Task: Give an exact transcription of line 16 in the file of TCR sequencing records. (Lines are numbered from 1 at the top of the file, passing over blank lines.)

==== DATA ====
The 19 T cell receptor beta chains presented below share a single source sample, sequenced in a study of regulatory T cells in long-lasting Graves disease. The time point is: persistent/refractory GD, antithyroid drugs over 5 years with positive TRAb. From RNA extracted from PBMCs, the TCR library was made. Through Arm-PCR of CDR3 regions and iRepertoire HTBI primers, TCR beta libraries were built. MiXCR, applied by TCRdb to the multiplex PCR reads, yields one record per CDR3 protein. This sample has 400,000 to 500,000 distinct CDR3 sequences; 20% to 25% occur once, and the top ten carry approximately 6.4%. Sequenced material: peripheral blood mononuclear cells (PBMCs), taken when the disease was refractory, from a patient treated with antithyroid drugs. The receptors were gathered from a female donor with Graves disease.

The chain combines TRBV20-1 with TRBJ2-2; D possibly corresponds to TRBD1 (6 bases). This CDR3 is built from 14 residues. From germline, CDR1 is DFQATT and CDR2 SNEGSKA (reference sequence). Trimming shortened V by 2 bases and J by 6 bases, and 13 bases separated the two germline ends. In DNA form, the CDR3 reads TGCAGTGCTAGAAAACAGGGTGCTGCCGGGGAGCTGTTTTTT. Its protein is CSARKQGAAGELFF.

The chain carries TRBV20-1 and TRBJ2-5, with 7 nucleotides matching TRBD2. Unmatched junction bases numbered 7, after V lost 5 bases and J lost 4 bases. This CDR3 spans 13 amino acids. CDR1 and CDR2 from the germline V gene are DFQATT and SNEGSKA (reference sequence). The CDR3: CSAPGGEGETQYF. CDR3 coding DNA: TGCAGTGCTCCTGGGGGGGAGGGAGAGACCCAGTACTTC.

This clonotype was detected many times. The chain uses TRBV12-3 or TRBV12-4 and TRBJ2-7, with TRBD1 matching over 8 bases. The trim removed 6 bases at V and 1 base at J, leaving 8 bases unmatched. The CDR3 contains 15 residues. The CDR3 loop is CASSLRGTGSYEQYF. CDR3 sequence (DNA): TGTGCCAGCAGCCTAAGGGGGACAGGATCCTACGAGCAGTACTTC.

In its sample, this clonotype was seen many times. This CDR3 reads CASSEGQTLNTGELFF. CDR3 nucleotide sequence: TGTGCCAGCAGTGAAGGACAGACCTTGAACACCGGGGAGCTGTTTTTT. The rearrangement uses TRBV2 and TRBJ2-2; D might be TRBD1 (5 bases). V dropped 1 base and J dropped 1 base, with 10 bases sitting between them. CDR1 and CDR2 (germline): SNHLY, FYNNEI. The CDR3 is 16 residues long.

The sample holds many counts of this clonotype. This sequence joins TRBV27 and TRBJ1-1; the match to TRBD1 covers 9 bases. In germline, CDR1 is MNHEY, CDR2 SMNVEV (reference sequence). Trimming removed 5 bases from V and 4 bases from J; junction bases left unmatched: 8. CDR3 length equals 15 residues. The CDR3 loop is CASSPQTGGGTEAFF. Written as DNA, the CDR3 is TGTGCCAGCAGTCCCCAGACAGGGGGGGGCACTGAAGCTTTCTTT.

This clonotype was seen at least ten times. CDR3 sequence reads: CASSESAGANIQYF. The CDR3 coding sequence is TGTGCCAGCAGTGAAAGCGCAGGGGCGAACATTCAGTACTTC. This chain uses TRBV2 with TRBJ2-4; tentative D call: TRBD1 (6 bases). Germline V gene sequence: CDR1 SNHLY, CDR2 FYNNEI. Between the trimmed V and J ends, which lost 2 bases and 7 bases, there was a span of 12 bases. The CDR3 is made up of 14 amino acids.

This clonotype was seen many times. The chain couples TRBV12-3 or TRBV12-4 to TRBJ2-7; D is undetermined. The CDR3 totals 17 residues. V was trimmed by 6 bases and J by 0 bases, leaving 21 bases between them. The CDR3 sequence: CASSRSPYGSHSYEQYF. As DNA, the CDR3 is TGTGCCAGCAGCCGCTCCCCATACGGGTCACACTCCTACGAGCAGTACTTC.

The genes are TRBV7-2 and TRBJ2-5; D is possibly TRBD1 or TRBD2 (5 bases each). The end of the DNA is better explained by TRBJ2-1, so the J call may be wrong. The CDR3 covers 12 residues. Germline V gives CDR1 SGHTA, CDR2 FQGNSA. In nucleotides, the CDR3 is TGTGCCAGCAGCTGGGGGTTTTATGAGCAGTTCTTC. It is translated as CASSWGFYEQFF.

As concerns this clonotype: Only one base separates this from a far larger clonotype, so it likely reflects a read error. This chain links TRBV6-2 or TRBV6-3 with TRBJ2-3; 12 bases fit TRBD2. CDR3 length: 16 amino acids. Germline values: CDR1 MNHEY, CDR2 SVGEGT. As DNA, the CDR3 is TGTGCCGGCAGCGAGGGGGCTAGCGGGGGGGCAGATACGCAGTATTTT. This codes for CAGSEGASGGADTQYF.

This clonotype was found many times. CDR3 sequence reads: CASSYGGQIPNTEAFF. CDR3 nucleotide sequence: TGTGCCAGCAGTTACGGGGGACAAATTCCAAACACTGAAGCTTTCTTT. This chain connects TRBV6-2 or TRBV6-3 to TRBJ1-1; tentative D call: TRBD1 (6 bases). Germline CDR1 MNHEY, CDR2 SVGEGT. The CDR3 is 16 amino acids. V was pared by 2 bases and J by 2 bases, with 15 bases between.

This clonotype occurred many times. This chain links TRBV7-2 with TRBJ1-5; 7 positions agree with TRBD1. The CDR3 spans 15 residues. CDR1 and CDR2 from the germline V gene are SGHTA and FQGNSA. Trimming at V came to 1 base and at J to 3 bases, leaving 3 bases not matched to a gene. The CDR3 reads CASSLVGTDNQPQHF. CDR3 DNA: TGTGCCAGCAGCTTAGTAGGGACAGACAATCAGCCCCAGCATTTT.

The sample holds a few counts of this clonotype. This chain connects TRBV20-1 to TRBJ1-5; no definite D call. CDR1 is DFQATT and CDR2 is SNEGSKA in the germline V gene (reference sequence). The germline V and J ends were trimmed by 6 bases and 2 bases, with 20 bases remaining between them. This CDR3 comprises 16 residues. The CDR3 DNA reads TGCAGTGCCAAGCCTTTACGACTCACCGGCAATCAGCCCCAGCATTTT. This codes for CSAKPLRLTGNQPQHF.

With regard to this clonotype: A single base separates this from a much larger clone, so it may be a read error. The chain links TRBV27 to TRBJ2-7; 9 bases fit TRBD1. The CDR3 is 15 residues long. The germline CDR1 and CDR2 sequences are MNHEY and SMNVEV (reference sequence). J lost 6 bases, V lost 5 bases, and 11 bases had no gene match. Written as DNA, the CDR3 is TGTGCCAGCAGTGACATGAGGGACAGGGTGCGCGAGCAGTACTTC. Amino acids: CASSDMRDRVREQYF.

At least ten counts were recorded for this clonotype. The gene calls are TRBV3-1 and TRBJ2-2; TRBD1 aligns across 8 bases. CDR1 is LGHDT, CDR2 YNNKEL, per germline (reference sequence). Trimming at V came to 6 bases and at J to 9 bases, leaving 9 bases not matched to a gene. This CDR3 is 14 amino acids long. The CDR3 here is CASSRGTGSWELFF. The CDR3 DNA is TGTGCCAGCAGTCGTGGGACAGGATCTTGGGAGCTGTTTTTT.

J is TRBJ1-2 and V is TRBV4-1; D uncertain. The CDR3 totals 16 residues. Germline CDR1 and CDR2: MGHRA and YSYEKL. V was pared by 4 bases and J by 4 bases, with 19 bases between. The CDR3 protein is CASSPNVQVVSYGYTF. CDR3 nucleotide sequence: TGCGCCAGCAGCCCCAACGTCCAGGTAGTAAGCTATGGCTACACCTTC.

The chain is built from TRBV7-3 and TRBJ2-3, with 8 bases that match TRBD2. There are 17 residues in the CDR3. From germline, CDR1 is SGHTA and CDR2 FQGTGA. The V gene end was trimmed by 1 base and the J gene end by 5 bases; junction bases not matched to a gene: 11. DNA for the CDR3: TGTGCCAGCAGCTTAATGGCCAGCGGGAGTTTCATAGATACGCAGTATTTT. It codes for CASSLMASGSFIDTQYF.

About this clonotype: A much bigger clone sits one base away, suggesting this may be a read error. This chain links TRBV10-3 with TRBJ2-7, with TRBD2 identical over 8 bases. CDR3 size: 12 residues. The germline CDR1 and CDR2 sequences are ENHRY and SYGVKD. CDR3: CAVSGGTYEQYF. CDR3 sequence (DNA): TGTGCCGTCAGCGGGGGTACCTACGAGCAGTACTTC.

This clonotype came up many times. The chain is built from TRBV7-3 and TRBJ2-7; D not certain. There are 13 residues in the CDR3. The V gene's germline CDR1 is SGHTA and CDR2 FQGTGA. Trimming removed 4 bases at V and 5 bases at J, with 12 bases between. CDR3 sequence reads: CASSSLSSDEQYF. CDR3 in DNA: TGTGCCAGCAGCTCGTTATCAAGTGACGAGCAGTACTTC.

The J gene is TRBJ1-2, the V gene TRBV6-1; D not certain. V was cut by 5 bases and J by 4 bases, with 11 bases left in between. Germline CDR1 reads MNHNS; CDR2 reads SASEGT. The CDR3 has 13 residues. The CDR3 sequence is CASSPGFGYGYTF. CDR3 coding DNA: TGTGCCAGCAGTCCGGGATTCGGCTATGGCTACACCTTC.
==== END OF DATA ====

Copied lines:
J is TRBJ1-2 and V is TRBV4-1; D uncertain. The CDR3 totals 16 residues. Germline CDR1 and CDR2: MGHRA and YSYEKL. V was pared by 4 bases and J by 4 bases, with 19 bases between. The CDR3 protein is CASSPNVQVVSYGYTF. CDR3 nucleotide sequence: TGCGCCAGCAGCCCCAACGTCCAGGTAGTAAGCTATGGCTACACCTTC.